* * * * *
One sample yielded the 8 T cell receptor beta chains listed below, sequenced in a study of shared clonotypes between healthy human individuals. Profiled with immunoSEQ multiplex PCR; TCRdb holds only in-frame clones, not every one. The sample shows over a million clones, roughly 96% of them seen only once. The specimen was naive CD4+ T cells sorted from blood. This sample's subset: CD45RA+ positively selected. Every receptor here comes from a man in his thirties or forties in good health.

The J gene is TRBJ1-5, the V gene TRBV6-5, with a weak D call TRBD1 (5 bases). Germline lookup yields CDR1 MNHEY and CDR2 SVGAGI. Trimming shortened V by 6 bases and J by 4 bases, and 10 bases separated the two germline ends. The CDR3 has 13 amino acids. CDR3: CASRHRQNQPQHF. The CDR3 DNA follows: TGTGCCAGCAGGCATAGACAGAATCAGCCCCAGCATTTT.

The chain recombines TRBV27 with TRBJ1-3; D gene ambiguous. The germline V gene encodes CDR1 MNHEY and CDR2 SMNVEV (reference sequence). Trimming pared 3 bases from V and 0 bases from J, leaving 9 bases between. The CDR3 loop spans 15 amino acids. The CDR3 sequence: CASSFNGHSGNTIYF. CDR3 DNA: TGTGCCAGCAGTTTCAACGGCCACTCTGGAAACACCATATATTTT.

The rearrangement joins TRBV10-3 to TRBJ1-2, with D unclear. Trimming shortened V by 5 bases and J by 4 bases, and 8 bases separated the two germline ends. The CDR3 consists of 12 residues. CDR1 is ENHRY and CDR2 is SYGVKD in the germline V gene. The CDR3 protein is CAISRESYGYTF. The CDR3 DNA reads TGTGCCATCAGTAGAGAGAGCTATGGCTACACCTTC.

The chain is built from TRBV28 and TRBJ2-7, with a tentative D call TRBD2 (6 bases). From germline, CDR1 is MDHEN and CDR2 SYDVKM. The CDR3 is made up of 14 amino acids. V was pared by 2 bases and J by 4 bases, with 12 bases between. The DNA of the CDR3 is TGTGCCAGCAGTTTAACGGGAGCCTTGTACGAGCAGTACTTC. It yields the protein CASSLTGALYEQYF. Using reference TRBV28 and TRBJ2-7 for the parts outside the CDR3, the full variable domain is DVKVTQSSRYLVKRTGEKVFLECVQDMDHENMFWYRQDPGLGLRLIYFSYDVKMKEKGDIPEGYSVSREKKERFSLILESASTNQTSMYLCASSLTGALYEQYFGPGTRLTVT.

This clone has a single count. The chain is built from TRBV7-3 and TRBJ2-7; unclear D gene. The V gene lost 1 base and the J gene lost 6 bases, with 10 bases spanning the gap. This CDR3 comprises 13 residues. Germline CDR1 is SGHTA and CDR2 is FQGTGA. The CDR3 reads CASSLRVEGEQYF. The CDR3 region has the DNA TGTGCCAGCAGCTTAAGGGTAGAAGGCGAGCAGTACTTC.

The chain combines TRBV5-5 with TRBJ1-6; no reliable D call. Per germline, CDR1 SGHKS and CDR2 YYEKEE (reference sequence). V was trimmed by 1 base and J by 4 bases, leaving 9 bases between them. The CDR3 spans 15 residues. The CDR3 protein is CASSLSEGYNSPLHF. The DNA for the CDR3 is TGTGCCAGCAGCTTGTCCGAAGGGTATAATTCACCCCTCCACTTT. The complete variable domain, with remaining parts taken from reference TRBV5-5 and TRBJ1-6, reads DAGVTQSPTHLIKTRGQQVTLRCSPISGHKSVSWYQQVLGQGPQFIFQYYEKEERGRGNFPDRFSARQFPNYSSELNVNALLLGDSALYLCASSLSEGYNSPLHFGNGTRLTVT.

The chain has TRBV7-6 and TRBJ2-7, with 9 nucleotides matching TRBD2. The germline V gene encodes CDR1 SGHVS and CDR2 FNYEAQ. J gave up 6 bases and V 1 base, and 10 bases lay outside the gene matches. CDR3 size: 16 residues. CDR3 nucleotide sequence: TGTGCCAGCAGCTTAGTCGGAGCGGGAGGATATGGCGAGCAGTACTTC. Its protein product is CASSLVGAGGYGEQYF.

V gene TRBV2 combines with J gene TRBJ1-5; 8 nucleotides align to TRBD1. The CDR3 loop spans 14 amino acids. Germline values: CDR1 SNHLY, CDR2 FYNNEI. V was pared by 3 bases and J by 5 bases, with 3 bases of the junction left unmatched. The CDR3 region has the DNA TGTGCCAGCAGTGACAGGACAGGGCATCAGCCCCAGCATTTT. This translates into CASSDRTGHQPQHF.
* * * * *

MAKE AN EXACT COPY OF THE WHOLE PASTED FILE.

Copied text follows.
One sample yielded the 8 T cell receptor beta chains listed below, sequenced in a study of shared clonotypes between healthy human individuals. Profiled with immunoSEQ multiplex PCR; TCRdb holds only in-frame clones, not every one. The sample shows over a million clones, roughly 96% of them seen only once. The specimen was naive CD4+ T cells sorted from blood. This sample's subset: CD45RA+ positively selected. Every receptor here comes from a man in his thirties or forties in good health.

The J gene is TRBJ1-5, the V gene TRBV6-5, with a weak D call TRBD1 (5 bases). Germline lookup yields CDR1 MNHEY and CDR2 SVGAGI. Trimming shortened V by 6 bases and J by 4 bases, and 10 bases separated the two germline ends. The CDR3 has 13 amino acids. CDR3: CASRHRQNQPQHF. The CDR3 DNA follows: TGTGCCAGCAGGCATAGACAGAATCAGCCCCAGCATTTT.

The chain recombines TRBV27 with TRBJ1-3; D gene ambiguous. The germline V gene encodes CDR1 MNHEY and CDR2 SMNVEV (reference sequence). Trimming pared 3 bases from V and 0 bases from J, leaving 9 bases between. The CDR3 loop spans 15 amino acids. The CDR3 sequence: CASSFNGHSGNTIYF. CDR3 DNA: TGTGCCAGCAGTTTCAACGGCCACTCTGGAAACACCATATATTTT.

The rearrangement joins TRBV10-3 to TRBJ1-2, with D unclear. Trimming shortened V by 5 bases and J by 4 bases, and 8 bases separated the two germline ends. The CDR3 consists of 12 residues. CDR1 is ENHRY and CDR2 is SYGVKD in the germline V gene. The CDR3 protein is CAISRESYGYTF. The CDR3 DNA reads TGTGCCATCAGTAGAGAGAGCTATGGCTACACCTTC.

The chain is built from TRBV28 and TRBJ2-7, with a tentative D call TRBD2 (6 bases). From germline, CDR1 is MDHEN and CDR2 SYDVKM. The CDR3 is made up of 14 amino acids. V was pared by 2 bases and J by 4 bases, with 12 bases between. The DNA of the CDR3 is TGTGCCAGCAGTTTAACGGGAGCCTTGTACGAGCAGTACTTC. It yields the protein CASSLTGALYEQYF. Using reference TRBV28 and TRBJ2-7 for the parts outside the CDR3, the full variable domain is DVKVTQSSRYLVKRTGEKVFLECVQDMDHENMFWYRQDPGLGLRLIYFSYDVKMKEKGDIPEGYSVSREKKERFSLILESASTNQTSMYLCASSLTGALYEQYFGPGTRLTVT.

This clone has a single count. The chain is built from TRBV7-3 and TRBJ2-7; unclear D gene. The V gene lost 1 base and the J gene lost 6 bases, with 10 bases spanning the gap. This CDR3 comprises 13 residues. Germline CDR1 is SGHTA and CDR2 is FQGTGA. The CDR3 reads CASSLRVEGEQYF. The CDR3 region has the DNA TGTGCCAGCAGCTTAAGGGTAGAAGGCGAGCAGTACTTC.

The chain combines TRBV5-5 with TRBJ1-6; no reliable D call. Per germline, CDR1 SGHKS and CDR2 YYEKEE (reference sequence). V was trimmed by 1 base and J by 4 bases, leaving 9 bases between them. The CDR3 spans 15 residues. The CDR3 protein is CASSLSEGYNSPLHF. The DNA for the CDR3 is TGTGCCAGCAGCTTGTCCGAAGGGTATAATTCACCCCTCCACTTT. The complete variable domain, with remaining parts taken from reference TRBV5-5 and TRBJ1-6, reads DAGVTQSPTHLIKTRGQQVTLRCSPISGHKSVSWYQQVLGQGPQFIFQYYEKEERGRGNFPDRFSARQFPNYSSELNVNALLLGDSALYLCASSLSEGYNSPLHFGNGTRLTVT.

The chain has TRBV7-6 and TRBJ2-7, with 9 nucleotides matching TRBD2. The germline V gene encodes CDR1 SGHVS and CDR2 FNYEAQ. J gave up 6 bases and V 1 base, and 10 bases lay outside the gene matches. CDR3 size: 16 residues. CDR3 nucleotide sequence: TGTGCCAGCAGCTTAGTCGGAGCGGGAGGATATGGCGAGCAGTACTTC. Its protein product is CASSLVGAGGYGEQYF.

V gene TRBV2 combines with J gene TRBJ1-5; 8 nucleotides align to TRBD1. The CDR3 loop spans 14 amino acids. Germline values: CDR1 SNHLY, CDR2 FYNNEI. V was pared by 3 bases and J by 5 bases, with 3 bases of the junction left unmatched. The CDR3 region has the DNA TGTGCCAGCAGTGACAGGACAGGGCATCAGCCCCAGCATTTT. This translates into CASSDRTGHQPQHF.